Like everyone else, I was glued to the news on 22nd February. I was keenly awaiting the notification from the government about the return to schools and for me whilst there is a question over the national and political picture, as a mother I was also wanting to know what this would mean for my girls and our family. 

We have had the news announced that for England the schools will resume on March 8th. However, we, personally, have not had any news from one school about their plans to return and the other has said that they will do a phased return, but we still don’t know what date my daughters will go back to school. 

I am guessing that many people will have had similar experiences, they have had discussions with their children to prepare them, but there is a residual uncertainty and we cannot give our children all of the certainty we would like to provide. 

Equally, I haven’t got the certainty I would appreciate. This leaves me with some fairly minor issues – “how do I get them to school,” “what days are they going in” and “will it be the same as normal.” What I have to believe is that whatever happens we will manage it and be fine.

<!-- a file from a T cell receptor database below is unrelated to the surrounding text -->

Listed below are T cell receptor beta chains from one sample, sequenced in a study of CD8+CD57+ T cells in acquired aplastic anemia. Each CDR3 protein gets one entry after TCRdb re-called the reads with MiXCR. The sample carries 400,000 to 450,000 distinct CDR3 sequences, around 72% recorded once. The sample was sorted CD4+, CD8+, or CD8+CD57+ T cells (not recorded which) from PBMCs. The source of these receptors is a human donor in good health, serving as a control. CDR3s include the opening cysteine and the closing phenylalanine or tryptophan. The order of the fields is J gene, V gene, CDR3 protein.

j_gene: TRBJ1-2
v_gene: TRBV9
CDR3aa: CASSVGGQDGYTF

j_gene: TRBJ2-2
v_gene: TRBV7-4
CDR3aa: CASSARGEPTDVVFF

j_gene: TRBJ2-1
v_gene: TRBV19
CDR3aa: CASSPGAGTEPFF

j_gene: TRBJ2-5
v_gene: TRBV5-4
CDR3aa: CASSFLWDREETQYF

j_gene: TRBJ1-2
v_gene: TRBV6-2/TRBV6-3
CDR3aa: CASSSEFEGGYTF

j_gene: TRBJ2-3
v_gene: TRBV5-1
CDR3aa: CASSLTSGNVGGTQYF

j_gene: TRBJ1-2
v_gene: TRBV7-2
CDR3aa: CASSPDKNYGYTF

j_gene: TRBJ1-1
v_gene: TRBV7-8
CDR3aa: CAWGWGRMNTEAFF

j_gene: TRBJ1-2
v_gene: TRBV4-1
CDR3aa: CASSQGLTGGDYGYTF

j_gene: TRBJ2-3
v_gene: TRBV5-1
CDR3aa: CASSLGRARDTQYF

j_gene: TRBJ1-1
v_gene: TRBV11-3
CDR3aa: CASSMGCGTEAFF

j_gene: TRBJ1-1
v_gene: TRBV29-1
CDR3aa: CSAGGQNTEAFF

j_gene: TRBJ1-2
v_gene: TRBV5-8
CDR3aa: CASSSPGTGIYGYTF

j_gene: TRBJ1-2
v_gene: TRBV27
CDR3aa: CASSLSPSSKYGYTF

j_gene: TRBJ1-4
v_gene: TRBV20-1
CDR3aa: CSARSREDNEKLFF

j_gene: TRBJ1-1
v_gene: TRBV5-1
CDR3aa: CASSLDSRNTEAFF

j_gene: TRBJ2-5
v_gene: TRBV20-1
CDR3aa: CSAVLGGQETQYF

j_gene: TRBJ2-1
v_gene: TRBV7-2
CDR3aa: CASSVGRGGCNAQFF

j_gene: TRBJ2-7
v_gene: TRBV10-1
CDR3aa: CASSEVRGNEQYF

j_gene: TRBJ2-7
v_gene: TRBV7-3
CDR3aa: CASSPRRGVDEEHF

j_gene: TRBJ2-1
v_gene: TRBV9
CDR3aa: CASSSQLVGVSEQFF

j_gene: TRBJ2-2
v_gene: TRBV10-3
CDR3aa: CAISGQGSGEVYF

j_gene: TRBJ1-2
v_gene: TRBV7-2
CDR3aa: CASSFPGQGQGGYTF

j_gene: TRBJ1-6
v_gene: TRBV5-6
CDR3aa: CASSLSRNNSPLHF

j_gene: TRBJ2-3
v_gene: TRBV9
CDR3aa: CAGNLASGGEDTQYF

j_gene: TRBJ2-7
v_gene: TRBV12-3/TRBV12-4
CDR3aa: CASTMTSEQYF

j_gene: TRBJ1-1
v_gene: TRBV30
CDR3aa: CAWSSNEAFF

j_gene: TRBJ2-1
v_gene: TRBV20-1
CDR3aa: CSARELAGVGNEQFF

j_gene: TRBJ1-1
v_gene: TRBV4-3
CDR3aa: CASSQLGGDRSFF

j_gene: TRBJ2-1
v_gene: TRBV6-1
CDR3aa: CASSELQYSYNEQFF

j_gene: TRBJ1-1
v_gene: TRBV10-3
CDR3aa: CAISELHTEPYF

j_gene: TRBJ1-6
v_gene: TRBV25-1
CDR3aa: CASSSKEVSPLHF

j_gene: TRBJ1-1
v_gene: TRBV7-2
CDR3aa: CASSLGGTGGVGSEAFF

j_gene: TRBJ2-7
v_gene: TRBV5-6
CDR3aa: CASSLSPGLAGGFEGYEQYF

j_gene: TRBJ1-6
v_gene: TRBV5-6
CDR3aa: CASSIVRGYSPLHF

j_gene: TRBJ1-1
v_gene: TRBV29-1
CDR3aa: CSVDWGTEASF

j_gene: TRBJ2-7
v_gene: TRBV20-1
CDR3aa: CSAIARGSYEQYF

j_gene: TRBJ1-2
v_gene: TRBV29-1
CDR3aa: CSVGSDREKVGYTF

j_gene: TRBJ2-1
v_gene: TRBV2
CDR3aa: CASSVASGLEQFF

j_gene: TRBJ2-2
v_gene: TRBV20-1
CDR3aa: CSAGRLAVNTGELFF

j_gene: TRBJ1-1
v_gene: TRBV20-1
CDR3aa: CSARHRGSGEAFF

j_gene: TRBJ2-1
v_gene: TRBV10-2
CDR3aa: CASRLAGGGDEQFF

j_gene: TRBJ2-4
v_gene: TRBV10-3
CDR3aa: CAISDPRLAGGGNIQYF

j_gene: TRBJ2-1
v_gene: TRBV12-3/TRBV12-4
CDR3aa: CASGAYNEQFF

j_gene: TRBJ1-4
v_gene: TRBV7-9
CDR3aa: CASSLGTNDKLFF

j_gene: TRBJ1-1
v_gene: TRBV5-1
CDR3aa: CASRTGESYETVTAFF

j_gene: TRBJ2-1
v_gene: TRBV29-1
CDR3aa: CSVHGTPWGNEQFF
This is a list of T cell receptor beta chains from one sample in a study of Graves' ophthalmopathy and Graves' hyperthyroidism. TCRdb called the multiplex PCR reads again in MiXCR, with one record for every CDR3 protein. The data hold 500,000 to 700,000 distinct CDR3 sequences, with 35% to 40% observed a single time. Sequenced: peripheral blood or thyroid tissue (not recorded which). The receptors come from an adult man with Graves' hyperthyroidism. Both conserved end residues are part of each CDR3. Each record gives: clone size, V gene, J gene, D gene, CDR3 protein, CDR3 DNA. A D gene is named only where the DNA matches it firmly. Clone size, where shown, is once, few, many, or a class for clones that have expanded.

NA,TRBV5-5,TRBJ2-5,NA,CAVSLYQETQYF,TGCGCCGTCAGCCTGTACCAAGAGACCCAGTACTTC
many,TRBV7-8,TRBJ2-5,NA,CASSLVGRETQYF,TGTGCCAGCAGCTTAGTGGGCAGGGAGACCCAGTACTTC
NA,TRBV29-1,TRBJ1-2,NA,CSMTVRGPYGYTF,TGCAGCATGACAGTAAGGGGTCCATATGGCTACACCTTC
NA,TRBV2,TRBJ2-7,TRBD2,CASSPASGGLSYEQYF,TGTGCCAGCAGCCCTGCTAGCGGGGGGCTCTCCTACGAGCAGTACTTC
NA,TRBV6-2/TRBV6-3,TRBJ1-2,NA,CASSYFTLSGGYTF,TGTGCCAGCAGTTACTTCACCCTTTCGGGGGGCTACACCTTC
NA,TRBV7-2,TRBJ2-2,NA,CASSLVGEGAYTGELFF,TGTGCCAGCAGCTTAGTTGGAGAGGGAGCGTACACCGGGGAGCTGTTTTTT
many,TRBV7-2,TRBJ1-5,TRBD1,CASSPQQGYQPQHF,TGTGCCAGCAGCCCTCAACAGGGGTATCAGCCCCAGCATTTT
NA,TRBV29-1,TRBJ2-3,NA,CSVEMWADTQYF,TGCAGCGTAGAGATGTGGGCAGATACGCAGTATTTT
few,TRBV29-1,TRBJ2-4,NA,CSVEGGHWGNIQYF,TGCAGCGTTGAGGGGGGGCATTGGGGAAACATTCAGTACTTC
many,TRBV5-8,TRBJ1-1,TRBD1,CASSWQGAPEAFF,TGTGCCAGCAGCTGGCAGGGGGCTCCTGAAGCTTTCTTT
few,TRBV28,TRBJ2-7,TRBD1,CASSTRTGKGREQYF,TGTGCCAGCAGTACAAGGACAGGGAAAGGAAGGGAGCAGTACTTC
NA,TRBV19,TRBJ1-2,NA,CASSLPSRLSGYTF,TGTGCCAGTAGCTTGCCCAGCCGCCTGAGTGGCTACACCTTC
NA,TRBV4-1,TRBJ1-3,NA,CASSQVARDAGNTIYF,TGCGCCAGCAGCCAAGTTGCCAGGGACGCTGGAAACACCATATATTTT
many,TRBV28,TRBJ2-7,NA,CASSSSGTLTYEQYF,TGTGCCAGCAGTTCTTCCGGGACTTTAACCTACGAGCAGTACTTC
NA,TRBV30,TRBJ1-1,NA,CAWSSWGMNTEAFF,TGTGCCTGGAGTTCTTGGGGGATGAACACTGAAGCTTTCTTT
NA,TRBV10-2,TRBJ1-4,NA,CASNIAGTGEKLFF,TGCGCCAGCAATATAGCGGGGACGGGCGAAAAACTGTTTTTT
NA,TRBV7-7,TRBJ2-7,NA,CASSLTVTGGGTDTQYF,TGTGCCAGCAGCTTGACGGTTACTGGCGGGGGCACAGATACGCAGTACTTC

Now, half a term is not a very long time. It was only just before Christmas that the girls were in school full time. We managed then. Everyone got up and dressed in the morning. Admittedly my oldest daughter had abandoned school uniform, but we were getting to school. I was fitting this in with work, I was managing to be a parent and a worker.  

So, I have the evidence that in December 2020 I was capable of mixing work and family life. And yet now, in March 2021 it does not seem quite so possible. For us, nothing else has changed, we’ve had no worsening in our circumstances, the children have the exact same lives, but I sit here with a degree of anxiety and trepidation about the return to school. How will I do both? 

This makes me reflective. I recognise this as an anxious thought pattern and I have to hold on to the evidence that I have been able to manage this situation. I have to reassure myself and gather evidence of prior coping as I enter this new phase. I have got to be my own resolve and cheering squad. Yay, go team me! 

However, it also shows me that it is very easy to lose confidence and how easily we find change difficult. I think we all know that children with a history of trauma and disruption can find change hard, that they can be pre-disposed to feel uncertain and underconfident. So, this “return to normal” cannot be seen as a straightforward and glib move. It tells me that need to acknowledge that even if it was normal before, it can still seem impossible now. 

So, I am trying hard to manage my feelings, I am challenging my negative responses and I am trying to treat myself with compassion. Luckily, I am in a positive position and I have some tried and tested techniques for getting myself through these pinch points. However, it seems like a worthwhile time to check in with ourselves and with our children and check on those coping techniques in our inventory. 

Author: Eleanor Haworth, Director of Service Delivery for Adoption UK and Mum of two.